A $200,000 grant from the National Science Foundation will allow faculty to build more research into the biology classroom.

A $200,000 grant from the National Science Foundation will allow faculty to build more research into the biology classroom.

Many college students have the same experience of learning science: “Lecture, lecture, lecture,” said Calvin biology professor Dave Koetje, “which, it turns out, was not the best way to learn.”

Students who do succeed in a lecture-style learning environment often do the actual work of learning outside the classroom, explained Calvin chemistry professor Herb Fynewever:

“Some of our best students can come in and listen to a lecture and, even if they don’t understand it all, they can write it out like a transcript, and they can go back to the dorm and look at the notes, look at the textbook and talk to their peers.”

Those students who can’t follow a lecture and figure it out later often give up on science. “People would get weeded out,” Koetje said. “That’s not desirable.”

Less lecture, more research

Koetje and Fynewever—with biology professors Amy Wilstermann and Randy Van Dragt and mathematics professor Randy Pruim—are hoping to take the learning that happens in dorm rooms (and apartments) back to the classroom. Their project is called “Leveraging Laboratory Activities to Achieve Educational Reform,” and it’s funded by a three-year, $199,990 grant from the National Science Foundation’s Transforming Undergraduate Education in Science program.

The team will focus on improving labs in two biology courses: BIO224 ("Cellular and Genetic Systems") and BIO225 ("Ecological and Evolutionary Systems").

“The new model will be short, multiple-week, miniature investigations,” Koetje said. “In the process students will be learning research competencies that are essential for addressing complex scientific questions.” The mini-labs are modeled on those in Calvin’s first-year science research class funded by a Howard Hughes Medical Institute (HHMI) grant:

“We’ll start out with a research question. Students will be reading research articles and designing experiments to answer that question,” Koetje said. “They will be analyzing the data—applying statistical analyses. Then they’ll be sharing their results.” Faculty involved in the project will visit and critique the labs from the perspectives of their various disciplines.

The improved labs will give a broader range of students access to a science research experience, he said. (Currently, around 100 students in the science division assist faculty as researchers, many of them during the summer.)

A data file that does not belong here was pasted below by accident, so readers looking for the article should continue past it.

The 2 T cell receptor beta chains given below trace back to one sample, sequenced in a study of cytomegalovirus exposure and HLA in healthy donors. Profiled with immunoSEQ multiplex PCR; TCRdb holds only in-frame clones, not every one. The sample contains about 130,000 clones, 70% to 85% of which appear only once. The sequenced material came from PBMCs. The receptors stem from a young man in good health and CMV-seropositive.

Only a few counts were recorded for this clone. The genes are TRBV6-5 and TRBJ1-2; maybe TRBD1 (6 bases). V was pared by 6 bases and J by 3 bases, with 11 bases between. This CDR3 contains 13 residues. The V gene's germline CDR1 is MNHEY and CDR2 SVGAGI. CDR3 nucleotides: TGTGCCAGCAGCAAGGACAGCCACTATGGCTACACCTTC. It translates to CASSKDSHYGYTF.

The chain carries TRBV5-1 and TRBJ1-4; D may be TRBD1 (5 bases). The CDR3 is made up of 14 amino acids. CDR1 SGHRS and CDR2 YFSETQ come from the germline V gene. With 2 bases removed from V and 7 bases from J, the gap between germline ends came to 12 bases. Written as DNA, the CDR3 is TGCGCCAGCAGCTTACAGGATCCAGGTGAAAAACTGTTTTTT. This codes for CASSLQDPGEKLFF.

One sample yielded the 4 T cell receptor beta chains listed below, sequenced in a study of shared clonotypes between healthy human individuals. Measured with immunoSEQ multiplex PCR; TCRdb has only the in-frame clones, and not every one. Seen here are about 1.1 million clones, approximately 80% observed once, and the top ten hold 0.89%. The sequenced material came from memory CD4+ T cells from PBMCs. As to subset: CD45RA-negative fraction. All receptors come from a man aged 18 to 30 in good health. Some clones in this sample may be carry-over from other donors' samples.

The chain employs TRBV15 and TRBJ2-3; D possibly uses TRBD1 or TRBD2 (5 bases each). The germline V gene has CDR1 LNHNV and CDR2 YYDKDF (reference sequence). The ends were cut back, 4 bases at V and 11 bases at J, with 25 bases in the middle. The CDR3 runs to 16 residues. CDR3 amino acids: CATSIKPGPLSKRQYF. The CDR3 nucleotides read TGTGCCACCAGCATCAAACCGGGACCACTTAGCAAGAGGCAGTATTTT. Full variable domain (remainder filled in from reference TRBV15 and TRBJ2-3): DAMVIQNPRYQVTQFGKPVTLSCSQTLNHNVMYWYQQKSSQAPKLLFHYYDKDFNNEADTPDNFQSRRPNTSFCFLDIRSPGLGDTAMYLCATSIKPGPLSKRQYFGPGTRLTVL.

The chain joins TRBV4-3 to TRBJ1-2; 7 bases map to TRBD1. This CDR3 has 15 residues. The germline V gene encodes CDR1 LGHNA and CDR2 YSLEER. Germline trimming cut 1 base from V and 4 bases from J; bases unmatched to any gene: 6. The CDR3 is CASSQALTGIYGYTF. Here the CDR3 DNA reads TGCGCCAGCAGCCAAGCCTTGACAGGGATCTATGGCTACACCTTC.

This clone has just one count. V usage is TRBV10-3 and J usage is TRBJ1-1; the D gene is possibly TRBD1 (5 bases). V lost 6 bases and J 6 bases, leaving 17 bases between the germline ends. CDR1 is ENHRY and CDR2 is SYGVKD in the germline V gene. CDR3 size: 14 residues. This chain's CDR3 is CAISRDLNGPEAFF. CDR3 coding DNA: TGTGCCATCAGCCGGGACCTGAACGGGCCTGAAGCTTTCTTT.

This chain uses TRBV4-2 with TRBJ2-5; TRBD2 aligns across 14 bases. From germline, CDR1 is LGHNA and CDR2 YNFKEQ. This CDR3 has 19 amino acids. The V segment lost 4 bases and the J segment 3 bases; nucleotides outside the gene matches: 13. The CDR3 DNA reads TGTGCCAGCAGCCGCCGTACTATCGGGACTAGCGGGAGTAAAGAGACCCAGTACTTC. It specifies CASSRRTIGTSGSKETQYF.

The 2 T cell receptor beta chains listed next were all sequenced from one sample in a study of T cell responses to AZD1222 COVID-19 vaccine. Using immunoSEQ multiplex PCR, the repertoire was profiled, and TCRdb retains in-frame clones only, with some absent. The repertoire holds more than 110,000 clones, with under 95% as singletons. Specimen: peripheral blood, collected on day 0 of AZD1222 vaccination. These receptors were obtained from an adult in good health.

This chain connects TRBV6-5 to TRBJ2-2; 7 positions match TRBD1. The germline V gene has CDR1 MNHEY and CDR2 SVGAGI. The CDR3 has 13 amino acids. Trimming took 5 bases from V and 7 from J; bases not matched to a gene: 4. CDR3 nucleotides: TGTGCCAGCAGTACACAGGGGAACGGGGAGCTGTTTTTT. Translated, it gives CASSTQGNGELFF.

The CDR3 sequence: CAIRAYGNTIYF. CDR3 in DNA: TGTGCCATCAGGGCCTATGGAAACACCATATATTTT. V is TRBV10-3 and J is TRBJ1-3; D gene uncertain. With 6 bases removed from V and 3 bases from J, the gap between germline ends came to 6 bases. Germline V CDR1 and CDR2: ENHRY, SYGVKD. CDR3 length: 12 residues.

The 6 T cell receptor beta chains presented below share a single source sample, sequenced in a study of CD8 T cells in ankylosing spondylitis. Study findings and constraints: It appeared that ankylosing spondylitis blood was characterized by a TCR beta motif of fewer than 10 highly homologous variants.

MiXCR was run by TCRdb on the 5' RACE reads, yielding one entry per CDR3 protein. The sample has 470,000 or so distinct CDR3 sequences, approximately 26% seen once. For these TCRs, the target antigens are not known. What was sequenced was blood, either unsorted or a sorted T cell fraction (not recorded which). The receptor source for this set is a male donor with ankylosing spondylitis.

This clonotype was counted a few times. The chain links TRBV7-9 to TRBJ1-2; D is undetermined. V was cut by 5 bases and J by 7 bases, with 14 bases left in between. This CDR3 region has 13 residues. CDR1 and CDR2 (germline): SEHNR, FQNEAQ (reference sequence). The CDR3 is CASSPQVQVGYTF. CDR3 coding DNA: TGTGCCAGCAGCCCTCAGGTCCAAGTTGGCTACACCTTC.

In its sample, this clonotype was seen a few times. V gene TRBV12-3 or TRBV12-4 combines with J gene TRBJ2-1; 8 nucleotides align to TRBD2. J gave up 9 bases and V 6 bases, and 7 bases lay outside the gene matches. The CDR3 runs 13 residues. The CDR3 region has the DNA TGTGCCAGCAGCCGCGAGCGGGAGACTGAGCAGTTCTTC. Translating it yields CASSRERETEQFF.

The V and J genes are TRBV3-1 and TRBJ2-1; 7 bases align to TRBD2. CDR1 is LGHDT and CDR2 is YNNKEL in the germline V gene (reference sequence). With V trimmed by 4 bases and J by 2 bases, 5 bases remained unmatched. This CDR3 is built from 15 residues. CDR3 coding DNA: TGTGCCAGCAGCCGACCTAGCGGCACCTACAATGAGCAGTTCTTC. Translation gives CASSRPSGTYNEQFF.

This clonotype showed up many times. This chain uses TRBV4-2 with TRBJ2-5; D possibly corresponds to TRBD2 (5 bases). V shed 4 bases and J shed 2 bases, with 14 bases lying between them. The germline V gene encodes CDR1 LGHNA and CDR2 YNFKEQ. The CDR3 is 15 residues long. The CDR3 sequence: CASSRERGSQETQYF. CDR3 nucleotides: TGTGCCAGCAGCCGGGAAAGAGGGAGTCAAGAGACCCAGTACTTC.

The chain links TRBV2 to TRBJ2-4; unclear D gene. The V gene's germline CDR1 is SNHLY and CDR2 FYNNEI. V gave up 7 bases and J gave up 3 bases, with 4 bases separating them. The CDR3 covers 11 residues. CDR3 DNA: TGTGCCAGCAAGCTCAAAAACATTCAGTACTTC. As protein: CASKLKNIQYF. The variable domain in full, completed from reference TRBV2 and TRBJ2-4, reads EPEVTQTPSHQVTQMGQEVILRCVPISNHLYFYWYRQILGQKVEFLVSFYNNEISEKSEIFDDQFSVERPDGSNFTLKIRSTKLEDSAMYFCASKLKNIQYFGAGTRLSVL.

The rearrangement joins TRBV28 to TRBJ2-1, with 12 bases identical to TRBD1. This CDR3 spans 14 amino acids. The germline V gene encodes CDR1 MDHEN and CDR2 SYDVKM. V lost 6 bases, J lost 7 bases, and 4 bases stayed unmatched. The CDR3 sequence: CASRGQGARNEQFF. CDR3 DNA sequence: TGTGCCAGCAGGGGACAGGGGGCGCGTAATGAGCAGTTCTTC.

“If we want to get our students into the best research institutions, we have to give them these research opportunities,” said Fynewever.

A shared scientific language

The NSF-funded project will also focus on improving communication among the sciences. Currently, scholars in different scientific disciplines speak in different jargons, and often, scientists have different definitions for the same term. One example, said Fynewever, is “equilibrium,” which in biology can refer to the sense of balance felt in the inner ear or to a relatively stable state in a biological system and in chemistry the term pertains to how reactants go forth to products and products come back until balance is achieved.

“That’s where chemists and biologists don’t speak the same language,” said Fynewever: “Chemists are talking about reactions in a vessel where you achieve equilibrium, but biologists are talking about equilibrium in organisms—where equilibrium is never achieved in the chemistry sense of the word.”

Koetje agreed: “You can’t simply apply a biological definition to solve a chemical problem and vice versa without understanding the nuances.”

The lack of a shared scientific language is especially troublesome when the scientific disciplines collaborate.  Fynewever framed the quandary in this way: “What kind of language do you use when you talk in math about biology?” The faculty attached to the project will work at developing a shared jargon among Calvin’s scientific disciplines.   (Another portion of the grant will be used for faculty development.)

The grant was designed as the next step in integrating the sciences at Calvin—an  effort that includes several NSF and HHMI-funded efforts: the Integrated Science Research Institute, the first-year student research class (the “phage” class), the Integrated Science Research Experimental Laboratory.

The faculty involved in this latest NSF project are excited about the opportunity to improve the teaching of science. “We have three years to revitalize college teaching,” Fynewever joked.

Dave Koetje and Herb Fynewever

Dave Koetje and Herb Fynewever

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